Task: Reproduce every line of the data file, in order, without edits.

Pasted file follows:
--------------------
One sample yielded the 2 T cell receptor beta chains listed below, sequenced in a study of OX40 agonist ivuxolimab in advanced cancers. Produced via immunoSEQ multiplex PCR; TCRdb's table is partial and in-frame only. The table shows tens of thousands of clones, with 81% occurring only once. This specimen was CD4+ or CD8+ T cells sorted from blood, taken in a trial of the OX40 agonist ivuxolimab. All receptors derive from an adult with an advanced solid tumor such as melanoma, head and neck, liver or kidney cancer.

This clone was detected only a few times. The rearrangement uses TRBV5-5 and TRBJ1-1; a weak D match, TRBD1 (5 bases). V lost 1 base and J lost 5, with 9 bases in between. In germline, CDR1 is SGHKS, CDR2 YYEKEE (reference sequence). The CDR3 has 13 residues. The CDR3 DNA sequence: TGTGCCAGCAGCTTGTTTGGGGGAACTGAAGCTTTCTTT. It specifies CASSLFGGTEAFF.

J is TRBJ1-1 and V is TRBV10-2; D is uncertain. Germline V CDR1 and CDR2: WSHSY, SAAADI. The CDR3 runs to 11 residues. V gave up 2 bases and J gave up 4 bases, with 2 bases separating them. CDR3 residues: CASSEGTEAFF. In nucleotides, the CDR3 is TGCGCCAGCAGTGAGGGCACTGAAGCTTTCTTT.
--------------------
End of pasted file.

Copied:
One sample yielded the 2 T cell receptor beta chains listed below, sequenced in a study of OX40 agonist ivuxolimab in advanced cancers. Produced via immunoSEQ multiplex PCR; TCRdb's table is partial and in-frame only. The table shows tens of thousands of clones, with 81% occurring only once. This specimen was CD4+ or CD8+ T cells sorted from blood, taken in a trial of the OX40 agonist ivuxolimab. All receptors derive from an adult with an advanced solid tumor such as melanoma, head and neck, liver or kidney cancer.

This clone was detected only a few times. The rearrangement uses TRBV5-5 and TRBJ1-1; a weak D match, TRBD1 (5 bases). V lost 1 base and J lost 5, with 9 bases in between. In germline, CDR1 is SGHKS, CDR2 YYEKEE (reference sequence). The CDR3 has 13 residues. The CDR3 DNA sequence: TGTGCCAGCAGCTTGTTTGGGGGAACTGAAGCTTTCTTT. It specifies CASSLFGGTEAFF.

J is TRBJ1-1 and V is TRBV10-2; D is uncertain. Germline V CDR1 and CDR2: WSHSY, SAAADI. The CDR3 runs to 11 residues. V gave up 2 bases and J gave up 4 bases, with 2 bases separating them. CDR3 residues: CASSEGTEAFF. In nucleotides, the CDR3 is TGCGCCAGCAGTGAGGGCACTGAAGCTTTCTTT.